Why a bat is the only flying mammal? - (Dec/04/2007 )
Mammals are the most advanced but yet we're not diversed enough to have more flying species..
Why is that?
we have gliding mammals.
perhaps there was no need for mammals to "fly" long distances.
What do you mean " most advanced", all organisms are equally advanced. Don't be fooled by this common misconception. Every living organism is by definition the result of being the most fit for a particular environment, for example on the island of Komodo lizards are the top predators, not mammals, sharks (cartilaginous) are top predators in many marine environments, not dolphins or fish (bony), which are both more recent.
However, some organisms appear to retain some "primitive" characteristics, leading to them being lower down on "evolutionary trees" which are purely a mathematical model of the number of changes made to the characteristics being studied, more changes = longer branches. This commonly is misinterpreted as being more advanced rather than the better interpretation of more changed.
Anyway, to answer the question... birds and insects had filled most of the niches already and therefore could outcompete the mammals.
Basically there is no second place in Nature. An organism is either the best in its nich or extinct.
Quite likely (and this is only my guess) bats evolved in an evironment, where birds were missing, or (more likely) somehow less efficient at exploiting their environment. Notice how all bat species are nocturnal. Very few birds are actually active (feeding) at night. A niche made less competitive by dayhours.....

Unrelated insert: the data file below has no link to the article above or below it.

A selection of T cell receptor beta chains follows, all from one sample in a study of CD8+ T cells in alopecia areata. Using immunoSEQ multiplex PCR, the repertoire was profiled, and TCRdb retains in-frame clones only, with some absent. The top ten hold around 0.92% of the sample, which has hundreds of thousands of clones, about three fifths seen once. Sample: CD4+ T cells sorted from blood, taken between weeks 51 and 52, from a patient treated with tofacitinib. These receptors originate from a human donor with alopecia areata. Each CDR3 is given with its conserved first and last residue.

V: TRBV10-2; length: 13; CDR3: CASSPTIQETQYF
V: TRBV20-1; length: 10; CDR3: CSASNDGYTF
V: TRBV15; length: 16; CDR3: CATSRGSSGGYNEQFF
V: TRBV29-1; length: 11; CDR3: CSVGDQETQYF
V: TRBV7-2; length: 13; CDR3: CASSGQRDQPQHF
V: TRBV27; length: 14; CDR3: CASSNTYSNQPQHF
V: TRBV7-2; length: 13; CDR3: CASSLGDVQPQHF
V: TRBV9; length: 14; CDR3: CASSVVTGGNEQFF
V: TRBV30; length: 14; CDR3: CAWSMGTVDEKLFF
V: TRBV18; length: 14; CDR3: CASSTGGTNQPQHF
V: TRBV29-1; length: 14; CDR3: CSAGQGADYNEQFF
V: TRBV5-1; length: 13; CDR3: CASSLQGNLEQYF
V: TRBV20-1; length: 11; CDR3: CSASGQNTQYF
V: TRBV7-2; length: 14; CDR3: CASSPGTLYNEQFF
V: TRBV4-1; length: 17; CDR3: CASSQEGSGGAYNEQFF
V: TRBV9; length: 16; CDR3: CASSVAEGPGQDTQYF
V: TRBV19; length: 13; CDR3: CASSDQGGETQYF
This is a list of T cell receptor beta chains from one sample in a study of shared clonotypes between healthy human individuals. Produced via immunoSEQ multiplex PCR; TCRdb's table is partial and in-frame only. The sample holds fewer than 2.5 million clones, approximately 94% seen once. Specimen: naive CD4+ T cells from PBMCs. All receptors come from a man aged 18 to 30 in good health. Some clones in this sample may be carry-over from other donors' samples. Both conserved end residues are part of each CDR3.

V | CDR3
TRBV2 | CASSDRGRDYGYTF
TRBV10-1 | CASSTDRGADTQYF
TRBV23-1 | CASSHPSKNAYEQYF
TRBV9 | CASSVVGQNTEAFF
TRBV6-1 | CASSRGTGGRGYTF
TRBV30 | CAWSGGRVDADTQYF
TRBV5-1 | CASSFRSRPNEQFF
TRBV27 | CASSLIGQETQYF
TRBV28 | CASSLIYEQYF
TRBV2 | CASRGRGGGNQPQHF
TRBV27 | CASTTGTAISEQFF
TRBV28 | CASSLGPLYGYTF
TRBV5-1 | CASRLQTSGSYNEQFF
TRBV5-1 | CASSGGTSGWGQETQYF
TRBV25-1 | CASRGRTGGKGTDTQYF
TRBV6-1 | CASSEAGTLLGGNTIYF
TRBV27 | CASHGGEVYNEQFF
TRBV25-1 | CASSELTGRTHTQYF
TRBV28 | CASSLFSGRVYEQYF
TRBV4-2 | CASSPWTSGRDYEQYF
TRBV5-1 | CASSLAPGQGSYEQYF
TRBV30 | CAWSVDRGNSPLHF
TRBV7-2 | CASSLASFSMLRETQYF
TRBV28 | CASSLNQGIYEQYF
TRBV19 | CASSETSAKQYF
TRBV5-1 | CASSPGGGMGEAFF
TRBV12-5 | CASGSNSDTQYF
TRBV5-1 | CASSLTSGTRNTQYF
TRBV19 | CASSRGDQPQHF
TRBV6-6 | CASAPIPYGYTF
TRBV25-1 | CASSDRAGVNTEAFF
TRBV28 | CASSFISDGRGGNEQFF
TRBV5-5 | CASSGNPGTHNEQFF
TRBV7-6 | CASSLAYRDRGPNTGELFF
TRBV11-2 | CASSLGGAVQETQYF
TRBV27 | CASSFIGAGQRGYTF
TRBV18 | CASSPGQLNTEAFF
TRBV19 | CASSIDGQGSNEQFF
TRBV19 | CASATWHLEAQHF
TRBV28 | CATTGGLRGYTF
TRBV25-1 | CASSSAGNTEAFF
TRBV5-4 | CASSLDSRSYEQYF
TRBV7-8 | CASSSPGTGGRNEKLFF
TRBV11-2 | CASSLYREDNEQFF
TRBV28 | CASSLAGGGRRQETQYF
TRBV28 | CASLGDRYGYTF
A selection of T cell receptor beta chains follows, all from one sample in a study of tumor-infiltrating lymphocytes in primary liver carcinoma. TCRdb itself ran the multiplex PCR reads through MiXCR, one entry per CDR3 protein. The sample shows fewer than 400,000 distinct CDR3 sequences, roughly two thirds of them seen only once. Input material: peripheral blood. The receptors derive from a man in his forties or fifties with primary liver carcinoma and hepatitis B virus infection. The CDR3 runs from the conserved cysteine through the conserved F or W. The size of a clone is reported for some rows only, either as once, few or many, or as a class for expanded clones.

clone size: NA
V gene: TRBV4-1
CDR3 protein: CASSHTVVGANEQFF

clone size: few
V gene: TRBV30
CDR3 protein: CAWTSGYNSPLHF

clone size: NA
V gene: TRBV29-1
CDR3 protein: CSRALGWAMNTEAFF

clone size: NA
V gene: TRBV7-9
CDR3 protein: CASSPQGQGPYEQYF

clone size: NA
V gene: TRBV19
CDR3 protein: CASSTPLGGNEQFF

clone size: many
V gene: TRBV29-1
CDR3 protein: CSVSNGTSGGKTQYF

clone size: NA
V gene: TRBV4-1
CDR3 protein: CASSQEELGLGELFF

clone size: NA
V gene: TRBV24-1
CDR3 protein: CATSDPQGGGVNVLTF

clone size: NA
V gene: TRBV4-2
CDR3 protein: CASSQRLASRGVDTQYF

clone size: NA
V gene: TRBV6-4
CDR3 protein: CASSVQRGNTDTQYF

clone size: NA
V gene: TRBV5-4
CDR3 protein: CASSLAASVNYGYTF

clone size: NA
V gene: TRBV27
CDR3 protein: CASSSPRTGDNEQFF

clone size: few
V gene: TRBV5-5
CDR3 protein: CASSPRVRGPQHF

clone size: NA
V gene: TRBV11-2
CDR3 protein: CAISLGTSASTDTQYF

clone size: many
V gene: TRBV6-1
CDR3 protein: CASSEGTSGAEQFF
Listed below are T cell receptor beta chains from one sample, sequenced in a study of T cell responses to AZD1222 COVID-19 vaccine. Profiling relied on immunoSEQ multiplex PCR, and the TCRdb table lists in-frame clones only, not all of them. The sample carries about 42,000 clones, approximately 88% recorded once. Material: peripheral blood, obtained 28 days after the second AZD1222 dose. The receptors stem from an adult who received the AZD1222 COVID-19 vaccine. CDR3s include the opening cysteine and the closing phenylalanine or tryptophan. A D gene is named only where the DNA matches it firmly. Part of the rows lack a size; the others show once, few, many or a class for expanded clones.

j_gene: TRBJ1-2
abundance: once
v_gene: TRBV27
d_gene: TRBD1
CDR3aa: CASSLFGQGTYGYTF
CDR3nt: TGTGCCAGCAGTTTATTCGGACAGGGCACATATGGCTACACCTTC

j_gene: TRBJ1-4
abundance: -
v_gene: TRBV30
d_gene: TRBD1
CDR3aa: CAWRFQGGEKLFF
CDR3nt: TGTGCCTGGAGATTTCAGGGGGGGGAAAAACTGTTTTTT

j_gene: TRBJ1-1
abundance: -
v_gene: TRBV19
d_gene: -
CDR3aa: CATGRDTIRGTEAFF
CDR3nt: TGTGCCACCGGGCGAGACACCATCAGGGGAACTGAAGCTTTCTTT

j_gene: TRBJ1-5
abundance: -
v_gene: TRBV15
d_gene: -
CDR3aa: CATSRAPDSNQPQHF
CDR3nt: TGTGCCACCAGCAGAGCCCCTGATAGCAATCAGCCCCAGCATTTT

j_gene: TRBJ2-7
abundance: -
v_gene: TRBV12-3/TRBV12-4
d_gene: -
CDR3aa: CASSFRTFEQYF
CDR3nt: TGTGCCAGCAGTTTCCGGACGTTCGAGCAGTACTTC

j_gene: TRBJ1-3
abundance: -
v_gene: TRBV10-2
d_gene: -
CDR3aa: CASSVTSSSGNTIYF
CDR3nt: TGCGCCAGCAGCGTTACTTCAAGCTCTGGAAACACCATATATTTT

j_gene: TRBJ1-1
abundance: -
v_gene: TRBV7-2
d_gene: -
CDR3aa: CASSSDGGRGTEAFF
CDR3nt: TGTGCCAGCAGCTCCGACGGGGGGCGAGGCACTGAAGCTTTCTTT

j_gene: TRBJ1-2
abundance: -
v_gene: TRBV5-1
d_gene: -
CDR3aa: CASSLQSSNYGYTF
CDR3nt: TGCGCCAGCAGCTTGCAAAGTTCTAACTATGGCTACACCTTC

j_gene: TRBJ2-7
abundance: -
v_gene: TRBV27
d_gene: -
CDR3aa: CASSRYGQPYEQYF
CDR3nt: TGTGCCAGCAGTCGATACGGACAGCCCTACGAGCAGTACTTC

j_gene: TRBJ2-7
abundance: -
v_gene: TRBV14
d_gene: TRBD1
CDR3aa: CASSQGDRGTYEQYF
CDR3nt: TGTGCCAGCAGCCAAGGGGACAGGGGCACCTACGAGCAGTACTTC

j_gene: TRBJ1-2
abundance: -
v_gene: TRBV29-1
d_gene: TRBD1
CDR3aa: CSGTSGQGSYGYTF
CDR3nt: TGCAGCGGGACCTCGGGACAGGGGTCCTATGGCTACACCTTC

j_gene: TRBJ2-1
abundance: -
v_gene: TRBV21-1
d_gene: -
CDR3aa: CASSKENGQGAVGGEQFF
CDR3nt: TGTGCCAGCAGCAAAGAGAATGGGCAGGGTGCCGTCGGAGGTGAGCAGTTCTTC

Perhaps, there is no second species of truely flying mammals because there is no free niche available and animals living there now are just too good for a relative new comer to enter and displace.
I keep jumping off cliffs, but my DNA refuses to change and grow me some wings....
Consider the anatomical changes that would need to happen to allow for flight. Speaking as a non-anatomist, I see that we have two models, possibly three, in vertebrates: birds and bats (and possibly the flying foxes as a third model, which are more closely related to dogs than the "true" bats). It is one thing for a gliding mammal to develop strong membranes between their bodies and their arms, but their musculature and skeleton would also have to change fairly dramatically to allow them to shift from (energy-neutral) gliding to energy-intensive flapping.
As a top-of-the-head guesstimate, I'd say that the intermediate anatomical forms are not sufficiently advantageous enough to allow room in the niche, so even if one or two adaptations did evolve, the new animal still wouldn't make the grade.
I guess, flying animals could not become dominant forms due to severe size limilation they can reach.
yes, limitations of food in today time and geology. The Quetzalcoatlus was plenty large. Just imagine, if mammals had grown up during times of shallow seas, mild climates and elevated oxygen levels (O2 level have gone as high as over 30% - during the carboneferous period... possible cause for the rise of giant insects of that era... dragonflies the size of a seagull.)
if i drop kick a hamster does that count?
May I add that the birds were flying before the mammals had even begun to evolve into different ways. So the "air" niche was probably already taken by the "reptilian birds" (birds ancestors), leaving no real places for any flying mammals.